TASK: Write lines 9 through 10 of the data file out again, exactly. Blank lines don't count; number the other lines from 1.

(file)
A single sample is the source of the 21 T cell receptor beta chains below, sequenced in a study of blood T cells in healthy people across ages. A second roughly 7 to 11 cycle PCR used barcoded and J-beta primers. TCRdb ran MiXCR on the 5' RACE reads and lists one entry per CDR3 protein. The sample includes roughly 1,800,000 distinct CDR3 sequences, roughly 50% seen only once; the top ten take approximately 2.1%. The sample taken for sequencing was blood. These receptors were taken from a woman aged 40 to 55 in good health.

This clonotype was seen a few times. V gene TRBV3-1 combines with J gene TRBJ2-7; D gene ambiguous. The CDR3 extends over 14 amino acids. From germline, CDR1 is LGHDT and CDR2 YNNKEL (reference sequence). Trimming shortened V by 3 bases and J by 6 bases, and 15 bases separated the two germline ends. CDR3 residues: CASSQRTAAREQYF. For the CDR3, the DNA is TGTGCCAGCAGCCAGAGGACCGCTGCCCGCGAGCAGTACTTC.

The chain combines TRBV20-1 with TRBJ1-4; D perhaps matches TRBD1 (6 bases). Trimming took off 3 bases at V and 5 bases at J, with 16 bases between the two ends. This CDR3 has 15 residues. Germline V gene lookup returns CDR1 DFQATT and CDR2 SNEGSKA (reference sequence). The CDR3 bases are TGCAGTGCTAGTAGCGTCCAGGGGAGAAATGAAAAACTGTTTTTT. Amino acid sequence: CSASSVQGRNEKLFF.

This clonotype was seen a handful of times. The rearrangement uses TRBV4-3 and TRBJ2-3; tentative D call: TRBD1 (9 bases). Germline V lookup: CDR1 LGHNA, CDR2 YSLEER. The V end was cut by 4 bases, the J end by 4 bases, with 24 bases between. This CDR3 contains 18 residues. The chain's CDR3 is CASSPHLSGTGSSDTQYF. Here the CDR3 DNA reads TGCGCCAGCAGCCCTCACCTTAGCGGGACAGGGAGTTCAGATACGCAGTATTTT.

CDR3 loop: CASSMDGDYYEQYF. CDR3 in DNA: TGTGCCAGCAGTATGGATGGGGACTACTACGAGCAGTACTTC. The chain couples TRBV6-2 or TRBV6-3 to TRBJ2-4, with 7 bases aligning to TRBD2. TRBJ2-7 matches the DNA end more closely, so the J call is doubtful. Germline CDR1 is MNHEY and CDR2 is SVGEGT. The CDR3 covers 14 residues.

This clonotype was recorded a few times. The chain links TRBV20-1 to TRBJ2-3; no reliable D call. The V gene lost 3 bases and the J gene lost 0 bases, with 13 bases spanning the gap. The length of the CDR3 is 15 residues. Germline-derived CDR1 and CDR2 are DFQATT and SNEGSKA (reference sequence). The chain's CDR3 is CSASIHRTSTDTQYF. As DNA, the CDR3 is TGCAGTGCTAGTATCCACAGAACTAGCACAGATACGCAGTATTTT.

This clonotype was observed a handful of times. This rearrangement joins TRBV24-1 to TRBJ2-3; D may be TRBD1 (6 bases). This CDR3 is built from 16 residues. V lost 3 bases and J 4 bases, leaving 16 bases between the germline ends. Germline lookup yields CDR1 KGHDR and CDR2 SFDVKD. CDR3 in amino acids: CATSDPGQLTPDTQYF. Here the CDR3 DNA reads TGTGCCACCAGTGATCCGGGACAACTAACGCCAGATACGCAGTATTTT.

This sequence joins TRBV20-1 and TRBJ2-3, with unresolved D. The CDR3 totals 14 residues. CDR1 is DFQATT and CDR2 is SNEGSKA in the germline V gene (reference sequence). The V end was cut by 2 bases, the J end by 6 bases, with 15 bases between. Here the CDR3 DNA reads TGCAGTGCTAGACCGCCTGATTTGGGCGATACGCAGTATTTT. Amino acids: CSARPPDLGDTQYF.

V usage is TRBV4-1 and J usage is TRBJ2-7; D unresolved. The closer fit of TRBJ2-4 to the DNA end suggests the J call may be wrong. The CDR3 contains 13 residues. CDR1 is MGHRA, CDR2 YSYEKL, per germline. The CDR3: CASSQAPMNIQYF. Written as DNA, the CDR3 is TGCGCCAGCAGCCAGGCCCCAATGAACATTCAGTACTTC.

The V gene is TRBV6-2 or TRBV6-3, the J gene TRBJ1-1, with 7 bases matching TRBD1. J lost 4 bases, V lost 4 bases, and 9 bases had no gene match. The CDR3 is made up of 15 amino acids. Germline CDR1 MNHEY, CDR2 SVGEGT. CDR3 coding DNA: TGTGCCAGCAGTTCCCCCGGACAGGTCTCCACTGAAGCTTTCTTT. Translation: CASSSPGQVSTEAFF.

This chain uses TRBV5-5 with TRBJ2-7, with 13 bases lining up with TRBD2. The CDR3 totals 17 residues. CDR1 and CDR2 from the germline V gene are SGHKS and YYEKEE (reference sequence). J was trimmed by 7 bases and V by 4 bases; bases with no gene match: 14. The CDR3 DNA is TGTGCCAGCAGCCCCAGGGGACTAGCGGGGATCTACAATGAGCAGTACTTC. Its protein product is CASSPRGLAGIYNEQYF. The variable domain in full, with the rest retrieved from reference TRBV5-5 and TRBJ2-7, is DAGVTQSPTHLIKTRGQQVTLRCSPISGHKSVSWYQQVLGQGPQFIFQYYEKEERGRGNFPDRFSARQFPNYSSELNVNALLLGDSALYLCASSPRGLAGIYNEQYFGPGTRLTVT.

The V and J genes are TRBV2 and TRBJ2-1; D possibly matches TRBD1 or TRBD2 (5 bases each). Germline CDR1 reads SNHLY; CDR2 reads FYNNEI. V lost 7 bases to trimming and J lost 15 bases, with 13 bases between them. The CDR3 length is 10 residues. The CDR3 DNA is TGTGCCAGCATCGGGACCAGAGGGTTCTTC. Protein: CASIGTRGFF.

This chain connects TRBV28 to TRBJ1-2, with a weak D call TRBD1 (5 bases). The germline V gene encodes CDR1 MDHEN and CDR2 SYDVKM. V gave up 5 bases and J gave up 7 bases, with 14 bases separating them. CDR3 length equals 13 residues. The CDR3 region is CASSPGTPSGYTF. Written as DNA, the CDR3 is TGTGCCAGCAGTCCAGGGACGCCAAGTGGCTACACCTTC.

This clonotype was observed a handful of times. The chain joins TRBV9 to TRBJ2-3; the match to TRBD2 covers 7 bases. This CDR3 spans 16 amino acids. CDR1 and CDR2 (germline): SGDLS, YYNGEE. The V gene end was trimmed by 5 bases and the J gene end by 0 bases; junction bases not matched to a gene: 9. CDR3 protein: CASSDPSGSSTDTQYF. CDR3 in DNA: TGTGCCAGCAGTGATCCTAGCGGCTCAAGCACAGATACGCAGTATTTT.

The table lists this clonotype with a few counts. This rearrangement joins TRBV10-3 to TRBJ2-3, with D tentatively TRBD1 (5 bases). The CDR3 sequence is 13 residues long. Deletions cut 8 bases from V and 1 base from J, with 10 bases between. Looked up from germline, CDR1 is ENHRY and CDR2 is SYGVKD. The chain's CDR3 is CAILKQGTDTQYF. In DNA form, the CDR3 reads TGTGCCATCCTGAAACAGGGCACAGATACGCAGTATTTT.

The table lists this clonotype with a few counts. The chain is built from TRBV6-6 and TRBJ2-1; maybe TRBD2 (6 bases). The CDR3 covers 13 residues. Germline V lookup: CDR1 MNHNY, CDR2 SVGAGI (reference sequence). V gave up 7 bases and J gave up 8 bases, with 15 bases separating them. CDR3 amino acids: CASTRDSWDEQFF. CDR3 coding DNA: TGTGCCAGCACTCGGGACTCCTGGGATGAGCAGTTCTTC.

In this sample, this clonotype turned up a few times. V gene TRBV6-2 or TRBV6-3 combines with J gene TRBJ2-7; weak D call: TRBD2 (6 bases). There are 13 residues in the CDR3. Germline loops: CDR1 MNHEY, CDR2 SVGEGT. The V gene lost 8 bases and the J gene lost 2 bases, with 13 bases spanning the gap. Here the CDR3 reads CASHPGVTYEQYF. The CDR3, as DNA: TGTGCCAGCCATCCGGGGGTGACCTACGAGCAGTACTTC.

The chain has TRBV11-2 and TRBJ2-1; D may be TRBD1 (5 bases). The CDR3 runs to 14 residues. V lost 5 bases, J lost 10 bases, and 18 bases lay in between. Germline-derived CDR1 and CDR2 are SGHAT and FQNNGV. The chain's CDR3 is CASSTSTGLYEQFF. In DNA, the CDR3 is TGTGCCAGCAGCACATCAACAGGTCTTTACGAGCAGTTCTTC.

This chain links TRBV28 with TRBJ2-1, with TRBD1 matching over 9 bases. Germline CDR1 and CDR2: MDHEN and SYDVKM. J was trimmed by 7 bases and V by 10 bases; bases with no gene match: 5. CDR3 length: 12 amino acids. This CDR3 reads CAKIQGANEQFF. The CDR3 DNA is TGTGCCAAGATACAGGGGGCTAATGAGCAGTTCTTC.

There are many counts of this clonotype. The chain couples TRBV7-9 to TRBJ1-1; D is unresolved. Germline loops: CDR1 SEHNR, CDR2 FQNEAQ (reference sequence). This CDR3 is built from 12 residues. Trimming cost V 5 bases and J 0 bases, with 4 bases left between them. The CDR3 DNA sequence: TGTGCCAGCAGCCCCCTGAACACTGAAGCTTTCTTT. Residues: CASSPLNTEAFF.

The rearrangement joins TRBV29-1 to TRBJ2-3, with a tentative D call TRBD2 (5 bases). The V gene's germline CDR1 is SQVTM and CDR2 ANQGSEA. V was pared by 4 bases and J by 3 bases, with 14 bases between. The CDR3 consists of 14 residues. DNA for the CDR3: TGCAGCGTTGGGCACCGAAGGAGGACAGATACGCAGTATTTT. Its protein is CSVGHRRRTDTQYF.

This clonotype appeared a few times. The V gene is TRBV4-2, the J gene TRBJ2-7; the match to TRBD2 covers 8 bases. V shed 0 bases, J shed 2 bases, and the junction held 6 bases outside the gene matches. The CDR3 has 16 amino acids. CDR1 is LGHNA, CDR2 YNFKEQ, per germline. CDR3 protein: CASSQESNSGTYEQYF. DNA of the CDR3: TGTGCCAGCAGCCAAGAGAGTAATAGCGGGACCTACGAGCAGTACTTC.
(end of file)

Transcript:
V usage is TRBV4-1 and J usage is TRBJ2-7; D unresolved. The closer fit of TRBJ2-4 to the DNA end suggests the J call may be wrong. The CDR3 contains 13 residues. CDR1 is MGHRA, CDR2 YSYEKL, per germline. The CDR3: CASSQAPMNIQYF. Written as DNA, the CDR3 is TGCGCCAGCAGCCAGGCCCCAATGAACATTCAGTACTTC.

The V gene is TRBV6-2 or TRBV6-3, the J gene TRBJ1-1, with 7 bases matching TRBD1. J lost 4 bases, V lost 4 bases, and 9 bases had no gene match. The CDR3 is made up of 15 amino acids. Germline CDR1 MNHEY, CDR2 SVGEGT. CDR3 coding DNA: TGTGCCAGCAGTTCCCCCGGACAGGTCTCCACTGAAGCTTTCTTT. Translation: CASSSPGQVSTEAFF.